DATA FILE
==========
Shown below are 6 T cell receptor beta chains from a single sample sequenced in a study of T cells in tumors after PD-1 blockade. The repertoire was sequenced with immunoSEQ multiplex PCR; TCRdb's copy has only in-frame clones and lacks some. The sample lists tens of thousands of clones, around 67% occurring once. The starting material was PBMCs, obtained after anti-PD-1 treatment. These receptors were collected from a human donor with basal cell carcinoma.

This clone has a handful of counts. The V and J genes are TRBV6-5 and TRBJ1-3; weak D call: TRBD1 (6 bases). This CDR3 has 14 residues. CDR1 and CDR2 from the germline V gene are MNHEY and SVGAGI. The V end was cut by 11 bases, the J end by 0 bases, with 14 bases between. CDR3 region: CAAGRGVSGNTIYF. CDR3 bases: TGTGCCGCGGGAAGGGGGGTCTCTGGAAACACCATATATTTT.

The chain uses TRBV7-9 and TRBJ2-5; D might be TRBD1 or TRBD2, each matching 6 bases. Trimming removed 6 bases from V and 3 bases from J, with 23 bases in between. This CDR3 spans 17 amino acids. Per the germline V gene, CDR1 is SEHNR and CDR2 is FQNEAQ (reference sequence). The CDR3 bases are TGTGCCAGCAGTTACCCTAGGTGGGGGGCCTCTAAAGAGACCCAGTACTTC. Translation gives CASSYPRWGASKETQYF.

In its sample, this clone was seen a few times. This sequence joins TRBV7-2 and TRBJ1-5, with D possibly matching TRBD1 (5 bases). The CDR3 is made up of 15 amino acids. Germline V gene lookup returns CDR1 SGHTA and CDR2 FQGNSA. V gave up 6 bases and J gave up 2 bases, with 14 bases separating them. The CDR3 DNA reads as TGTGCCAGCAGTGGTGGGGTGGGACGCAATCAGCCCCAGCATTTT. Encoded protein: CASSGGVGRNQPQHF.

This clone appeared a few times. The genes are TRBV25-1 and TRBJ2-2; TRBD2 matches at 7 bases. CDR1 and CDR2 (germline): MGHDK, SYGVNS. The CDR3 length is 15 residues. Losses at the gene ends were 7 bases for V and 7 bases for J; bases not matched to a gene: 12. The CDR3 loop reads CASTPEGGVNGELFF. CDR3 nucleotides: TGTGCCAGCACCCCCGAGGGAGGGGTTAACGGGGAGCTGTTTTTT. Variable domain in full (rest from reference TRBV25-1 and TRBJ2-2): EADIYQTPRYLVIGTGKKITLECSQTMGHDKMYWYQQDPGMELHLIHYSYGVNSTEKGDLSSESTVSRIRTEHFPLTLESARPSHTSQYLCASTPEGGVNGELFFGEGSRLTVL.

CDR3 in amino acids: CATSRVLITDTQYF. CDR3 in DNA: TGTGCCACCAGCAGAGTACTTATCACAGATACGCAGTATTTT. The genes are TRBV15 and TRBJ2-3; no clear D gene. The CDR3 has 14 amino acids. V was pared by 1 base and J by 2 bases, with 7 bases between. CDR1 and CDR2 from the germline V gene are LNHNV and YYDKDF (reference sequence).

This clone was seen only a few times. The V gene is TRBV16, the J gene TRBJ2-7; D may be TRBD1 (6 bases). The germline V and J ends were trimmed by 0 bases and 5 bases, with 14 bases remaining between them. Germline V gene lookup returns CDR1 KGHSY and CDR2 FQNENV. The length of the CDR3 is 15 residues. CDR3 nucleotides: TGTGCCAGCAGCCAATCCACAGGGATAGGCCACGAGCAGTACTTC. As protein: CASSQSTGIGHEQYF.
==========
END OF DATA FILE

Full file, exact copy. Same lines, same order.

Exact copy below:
Shown below are 6 T cell receptor beta chains from a single sample sequenced in a study of T cells in tumors after PD-1 blockade. The repertoire was sequenced with immunoSEQ multiplex PCR; TCRdb's copy has only in-frame clones and lacks some. The sample lists tens of thousands of clones, around 67% occurring once. The starting material was PBMCs, obtained after anti-PD-1 treatment. These receptors were collected from a human donor with basal cell carcinoma.

This clone has a handful of counts. The V and J genes are TRBV6-5 and TRBJ1-3; weak D call: TRBD1 (6 bases). This CDR3 has 14 residues. CDR1 and CDR2 from the germline V gene are MNHEY and SVGAGI. The V end was cut by 11 bases, the J end by 0 bases, with 14 bases between. CDR3 region: CAAGRGVSGNTIYF. CDR3 bases: TGTGCCGCGGGAAGGGGGGTCTCTGGAAACACCATATATTTT.

The chain uses TRBV7-9 and TRBJ2-5; D might be TRBD1 or TRBD2, each matching 6 bases. Trimming removed 6 bases from V and 3 bases from J, with 23 bases in between. This CDR3 spans 17 amino acids. Per the germline V gene, CDR1 is SEHNR and CDR2 is FQNEAQ (reference sequence). The CDR3 bases are TGTGCCAGCAGTTACCCTAGGTGGGGGGCCTCTAAAGAGACCCAGTACTTC. Translation gives CASSYPRWGASKETQYF.

In its sample, this clone was seen a few times. This sequence joins TRBV7-2 and TRBJ1-5, with D possibly matching TRBD1 (5 bases). The CDR3 is made up of 15 amino acids. Germline V gene lookup returns CDR1 SGHTA and CDR2 FQGNSA. V gave up 6 bases and J gave up 2 bases, with 14 bases separating them. The CDR3 DNA reads as TGTGCCAGCAGTGGTGGGGTGGGACGCAATCAGCCCCAGCATTTT. Encoded protein: CASSGGVGRNQPQHF.

This clone appeared a few times. The genes are TRBV25-1 and TRBJ2-2; TRBD2 matches at 7 bases. CDR1 and CDR2 (germline): MGHDK, SYGVNS. The CDR3 length is 15 residues. Losses at the gene ends were 7 bases for V and 7 bases for J; bases not matched to a gene: 12. The CDR3 loop reads CASTPEGGVNGELFF. CDR3 nucleotides: TGTGCCAGCACCCCCGAGGGAGGGGTTAACGGGGAGCTGTTTTTT. Variable domain in full (rest from reference TRBV25-1 and TRBJ2-2): EADIYQTPRYLVIGTGKKITLECSQTMGHDKMYWYQQDPGMELHLIHYSYGVNSTEKGDLSSESTVSRIRTEHFPLTLESARPSHTSQYLCASTPEGGVNGELFFGEGSRLTVL.

CDR3 in amino acids: CATSRVLITDTQYF. CDR3 in DNA: TGTGCCACCAGCAGAGTACTTATCACAGATACGCAGTATTTT. The genes are TRBV15 and TRBJ2-3; no clear D gene. The CDR3 has 14 amino acids. V was pared by 1 base and J by 2 bases, with 7 bases between. CDR1 and CDR2 from the germline V gene are LNHNV and YYDKDF (reference sequence).

This clone was seen only a few times. The V gene is TRBV16, the J gene TRBJ2-7; D may be TRBD1 (6 bases). The germline V and J ends were trimmed by 0 bases and 5 bases, with 14 bases remaining between them. Germline V gene lookup returns CDR1 KGHSY and CDR2 FQNENV. The length of the CDR3 is 15 residues. CDR3 nucleotides: TGTGCCAGCAGCCAATCCACAGGGATAGGCCACGAGCAGTACTTC. As protein: CASSQSTGIGHEQYF.